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Siow WY, Amin Z, Ponnamperuma G, Robless PA
Correspondence: Dr Zubair Amin, email@example.com
Introduction Planning a high-stake clinical examination requires the evaluation of several psychometric and logistical variables. The authors conducted generalisability and decision studies to answer the following research questions in the context of the surgical long case: (1) Does the addition of a third examiner have any added benefit, vis-à-vis reliability, to the examination? (2) Is global marking more reliable than an itemised marking template? (3) What would be the impact on reliability if there was a reduction in the number of examinees that each panel of examiners is required to assess?
Methods A third examiner and global marking were introduced. Separate generalisability and decision studies were carried out for both the two- and three-examiner models as well as for itemised and global scores.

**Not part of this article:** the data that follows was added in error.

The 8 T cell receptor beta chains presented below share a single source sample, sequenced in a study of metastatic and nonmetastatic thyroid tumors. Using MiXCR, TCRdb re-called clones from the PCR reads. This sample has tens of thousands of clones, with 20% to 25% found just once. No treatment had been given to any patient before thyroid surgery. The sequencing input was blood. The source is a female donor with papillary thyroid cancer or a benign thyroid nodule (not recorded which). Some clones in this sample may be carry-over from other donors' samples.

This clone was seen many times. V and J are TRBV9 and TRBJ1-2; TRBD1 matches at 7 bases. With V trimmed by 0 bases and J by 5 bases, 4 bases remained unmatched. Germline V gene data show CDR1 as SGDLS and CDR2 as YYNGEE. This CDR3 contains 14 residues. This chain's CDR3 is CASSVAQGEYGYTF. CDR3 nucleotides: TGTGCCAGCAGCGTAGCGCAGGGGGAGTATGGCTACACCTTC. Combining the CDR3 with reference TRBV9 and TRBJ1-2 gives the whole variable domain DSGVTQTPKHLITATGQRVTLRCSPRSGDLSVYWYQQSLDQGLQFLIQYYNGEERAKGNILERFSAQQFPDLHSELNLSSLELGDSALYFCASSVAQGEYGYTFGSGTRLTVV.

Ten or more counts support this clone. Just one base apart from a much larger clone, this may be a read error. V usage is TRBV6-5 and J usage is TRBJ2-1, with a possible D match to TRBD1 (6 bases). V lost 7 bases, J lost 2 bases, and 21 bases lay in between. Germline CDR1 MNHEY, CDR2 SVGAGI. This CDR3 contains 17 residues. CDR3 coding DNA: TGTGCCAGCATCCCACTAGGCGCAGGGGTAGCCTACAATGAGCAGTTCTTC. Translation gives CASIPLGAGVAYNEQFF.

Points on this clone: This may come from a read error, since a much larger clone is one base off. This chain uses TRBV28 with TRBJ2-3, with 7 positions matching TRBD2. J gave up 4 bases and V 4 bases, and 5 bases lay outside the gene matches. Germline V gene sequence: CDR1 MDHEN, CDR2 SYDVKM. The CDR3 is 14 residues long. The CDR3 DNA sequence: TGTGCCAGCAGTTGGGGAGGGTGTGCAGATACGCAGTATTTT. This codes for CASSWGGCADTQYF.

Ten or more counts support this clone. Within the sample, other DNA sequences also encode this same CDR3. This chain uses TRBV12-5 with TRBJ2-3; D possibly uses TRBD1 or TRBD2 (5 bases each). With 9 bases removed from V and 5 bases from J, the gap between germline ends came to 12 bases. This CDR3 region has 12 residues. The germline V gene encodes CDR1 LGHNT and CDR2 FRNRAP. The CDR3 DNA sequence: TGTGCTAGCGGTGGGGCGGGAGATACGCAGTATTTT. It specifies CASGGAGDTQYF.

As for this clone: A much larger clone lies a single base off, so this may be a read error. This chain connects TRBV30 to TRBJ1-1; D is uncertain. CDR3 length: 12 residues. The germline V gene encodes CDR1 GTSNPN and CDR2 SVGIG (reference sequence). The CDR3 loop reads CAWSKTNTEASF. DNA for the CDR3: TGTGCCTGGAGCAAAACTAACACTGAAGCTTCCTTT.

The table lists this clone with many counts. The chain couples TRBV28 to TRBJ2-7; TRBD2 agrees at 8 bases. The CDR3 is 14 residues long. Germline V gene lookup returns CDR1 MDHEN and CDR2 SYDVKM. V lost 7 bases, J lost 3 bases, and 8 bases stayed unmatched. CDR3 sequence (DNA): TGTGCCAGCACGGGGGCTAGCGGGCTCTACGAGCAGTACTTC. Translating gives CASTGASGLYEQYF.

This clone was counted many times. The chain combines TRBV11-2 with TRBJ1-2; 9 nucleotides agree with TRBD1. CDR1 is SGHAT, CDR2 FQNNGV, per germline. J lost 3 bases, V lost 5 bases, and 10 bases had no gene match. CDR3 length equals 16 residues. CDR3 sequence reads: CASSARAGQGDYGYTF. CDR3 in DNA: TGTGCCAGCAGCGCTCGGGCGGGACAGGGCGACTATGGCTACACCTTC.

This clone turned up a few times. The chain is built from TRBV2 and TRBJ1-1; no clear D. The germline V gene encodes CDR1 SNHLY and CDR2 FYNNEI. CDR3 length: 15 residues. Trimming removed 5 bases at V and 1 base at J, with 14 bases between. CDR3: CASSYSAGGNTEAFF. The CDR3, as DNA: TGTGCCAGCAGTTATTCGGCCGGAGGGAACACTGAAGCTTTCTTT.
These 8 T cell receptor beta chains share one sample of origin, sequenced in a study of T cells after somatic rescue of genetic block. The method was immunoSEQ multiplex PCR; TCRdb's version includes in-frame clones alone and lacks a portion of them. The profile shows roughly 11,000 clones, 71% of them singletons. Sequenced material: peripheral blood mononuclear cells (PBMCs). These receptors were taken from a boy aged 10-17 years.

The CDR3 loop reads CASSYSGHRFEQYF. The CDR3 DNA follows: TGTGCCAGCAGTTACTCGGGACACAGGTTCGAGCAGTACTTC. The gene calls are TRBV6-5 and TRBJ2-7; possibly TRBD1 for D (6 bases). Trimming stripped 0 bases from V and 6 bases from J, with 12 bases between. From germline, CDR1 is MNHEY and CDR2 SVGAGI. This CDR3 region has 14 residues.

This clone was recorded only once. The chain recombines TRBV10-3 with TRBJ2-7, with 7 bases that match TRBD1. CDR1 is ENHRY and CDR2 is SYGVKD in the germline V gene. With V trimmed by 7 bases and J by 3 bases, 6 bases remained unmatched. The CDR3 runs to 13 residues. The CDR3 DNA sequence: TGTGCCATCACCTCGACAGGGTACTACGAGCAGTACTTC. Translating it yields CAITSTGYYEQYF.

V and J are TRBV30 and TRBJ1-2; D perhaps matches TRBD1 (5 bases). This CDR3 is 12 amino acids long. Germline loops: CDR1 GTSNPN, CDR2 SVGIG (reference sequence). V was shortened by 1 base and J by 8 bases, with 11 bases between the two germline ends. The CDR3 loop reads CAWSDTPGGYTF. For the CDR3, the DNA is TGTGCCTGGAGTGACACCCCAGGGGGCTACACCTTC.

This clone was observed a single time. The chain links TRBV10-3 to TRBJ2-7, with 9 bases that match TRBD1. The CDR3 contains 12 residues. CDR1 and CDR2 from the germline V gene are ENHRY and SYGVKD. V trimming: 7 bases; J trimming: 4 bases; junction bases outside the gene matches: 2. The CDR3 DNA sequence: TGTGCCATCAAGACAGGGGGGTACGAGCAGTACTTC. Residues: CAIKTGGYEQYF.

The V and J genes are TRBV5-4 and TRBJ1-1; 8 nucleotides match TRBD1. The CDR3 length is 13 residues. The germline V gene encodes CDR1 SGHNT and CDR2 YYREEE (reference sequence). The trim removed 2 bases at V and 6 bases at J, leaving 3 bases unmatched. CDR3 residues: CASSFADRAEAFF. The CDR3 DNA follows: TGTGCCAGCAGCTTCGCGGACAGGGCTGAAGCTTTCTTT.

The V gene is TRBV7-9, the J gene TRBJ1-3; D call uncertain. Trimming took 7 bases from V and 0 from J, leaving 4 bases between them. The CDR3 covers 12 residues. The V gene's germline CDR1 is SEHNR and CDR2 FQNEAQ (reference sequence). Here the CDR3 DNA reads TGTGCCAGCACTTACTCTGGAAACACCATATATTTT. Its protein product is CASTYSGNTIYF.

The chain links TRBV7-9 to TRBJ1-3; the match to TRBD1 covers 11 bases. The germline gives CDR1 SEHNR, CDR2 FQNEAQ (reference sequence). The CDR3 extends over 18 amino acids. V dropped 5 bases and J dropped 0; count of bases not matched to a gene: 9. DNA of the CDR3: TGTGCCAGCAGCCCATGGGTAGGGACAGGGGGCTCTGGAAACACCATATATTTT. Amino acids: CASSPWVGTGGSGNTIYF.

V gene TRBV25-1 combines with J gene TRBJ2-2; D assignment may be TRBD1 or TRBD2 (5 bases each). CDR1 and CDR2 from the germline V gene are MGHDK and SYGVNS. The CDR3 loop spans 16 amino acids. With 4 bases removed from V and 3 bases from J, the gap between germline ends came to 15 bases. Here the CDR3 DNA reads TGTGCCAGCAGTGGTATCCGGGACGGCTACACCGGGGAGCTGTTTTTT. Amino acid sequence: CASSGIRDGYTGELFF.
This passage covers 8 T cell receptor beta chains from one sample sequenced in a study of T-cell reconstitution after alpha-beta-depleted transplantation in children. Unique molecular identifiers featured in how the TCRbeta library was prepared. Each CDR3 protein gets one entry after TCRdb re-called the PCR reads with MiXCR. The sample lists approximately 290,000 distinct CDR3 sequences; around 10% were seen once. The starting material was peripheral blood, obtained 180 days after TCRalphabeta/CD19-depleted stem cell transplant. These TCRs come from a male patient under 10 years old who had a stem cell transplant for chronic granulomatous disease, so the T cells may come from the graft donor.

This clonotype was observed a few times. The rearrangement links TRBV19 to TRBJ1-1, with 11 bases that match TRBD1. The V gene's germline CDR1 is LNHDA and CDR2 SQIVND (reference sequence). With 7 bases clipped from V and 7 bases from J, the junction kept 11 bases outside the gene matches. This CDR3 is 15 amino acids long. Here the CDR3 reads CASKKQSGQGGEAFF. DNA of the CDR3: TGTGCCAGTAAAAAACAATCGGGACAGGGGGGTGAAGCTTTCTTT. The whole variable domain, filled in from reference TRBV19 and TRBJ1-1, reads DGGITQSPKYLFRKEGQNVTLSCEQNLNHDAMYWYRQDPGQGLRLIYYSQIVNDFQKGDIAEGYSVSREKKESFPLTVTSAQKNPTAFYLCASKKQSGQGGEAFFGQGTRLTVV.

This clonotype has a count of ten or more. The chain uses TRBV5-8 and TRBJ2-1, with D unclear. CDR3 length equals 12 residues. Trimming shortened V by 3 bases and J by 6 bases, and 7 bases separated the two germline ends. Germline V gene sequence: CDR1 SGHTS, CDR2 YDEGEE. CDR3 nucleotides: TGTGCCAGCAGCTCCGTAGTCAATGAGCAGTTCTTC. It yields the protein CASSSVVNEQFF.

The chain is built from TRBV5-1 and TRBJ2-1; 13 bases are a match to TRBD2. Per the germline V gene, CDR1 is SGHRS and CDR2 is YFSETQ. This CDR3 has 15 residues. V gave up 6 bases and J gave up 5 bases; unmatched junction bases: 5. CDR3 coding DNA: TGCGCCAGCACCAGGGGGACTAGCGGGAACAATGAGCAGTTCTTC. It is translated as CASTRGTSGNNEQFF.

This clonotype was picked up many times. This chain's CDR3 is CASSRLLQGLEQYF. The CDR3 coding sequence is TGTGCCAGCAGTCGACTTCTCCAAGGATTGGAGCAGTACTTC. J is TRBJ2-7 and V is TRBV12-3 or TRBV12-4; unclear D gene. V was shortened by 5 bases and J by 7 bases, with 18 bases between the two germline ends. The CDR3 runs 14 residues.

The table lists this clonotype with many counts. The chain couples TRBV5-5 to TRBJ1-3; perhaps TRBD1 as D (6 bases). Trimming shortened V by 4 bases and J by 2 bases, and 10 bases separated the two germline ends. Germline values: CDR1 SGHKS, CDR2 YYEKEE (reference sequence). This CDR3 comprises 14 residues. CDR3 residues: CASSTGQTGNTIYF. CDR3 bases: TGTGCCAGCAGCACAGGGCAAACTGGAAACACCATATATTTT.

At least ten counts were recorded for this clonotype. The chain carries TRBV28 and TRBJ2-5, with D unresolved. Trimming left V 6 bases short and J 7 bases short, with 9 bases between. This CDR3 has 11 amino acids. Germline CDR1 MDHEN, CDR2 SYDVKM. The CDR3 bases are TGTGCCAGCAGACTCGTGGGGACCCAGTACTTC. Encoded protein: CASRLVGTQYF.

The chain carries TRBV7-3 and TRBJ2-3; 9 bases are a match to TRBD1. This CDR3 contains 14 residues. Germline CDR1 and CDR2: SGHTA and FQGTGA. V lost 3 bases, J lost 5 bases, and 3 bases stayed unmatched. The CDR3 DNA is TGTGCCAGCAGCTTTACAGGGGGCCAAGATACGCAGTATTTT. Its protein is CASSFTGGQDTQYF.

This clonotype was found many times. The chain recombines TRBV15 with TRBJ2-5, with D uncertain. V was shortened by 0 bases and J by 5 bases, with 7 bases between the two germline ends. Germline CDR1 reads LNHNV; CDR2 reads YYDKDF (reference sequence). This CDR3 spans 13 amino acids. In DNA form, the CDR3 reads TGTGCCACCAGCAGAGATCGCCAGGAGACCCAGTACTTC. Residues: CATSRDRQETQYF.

Results The introduction of a third examiner resulted in a modest gain of reliability by 0.05–0.07. Gain in reliability was higher when each candidate was allowed to undertake a higher number of clinical cases. Both the global and itemised scores provided equivalent reliability (generalisability coefficient 0.74–0.89).
Conclusion Our results showed that only a modest improvement in reliability of the surgical long case is achieved through the introduction of an additional examiner. Although the reliability of global scoring and the itemised marking template was comparable, the latter may provide opportunities for individualised feedback to examinees.
Keywords: clinical competency, educational measurements, reproducibility of results
Singapore Med J 2012; 53(6): 390–394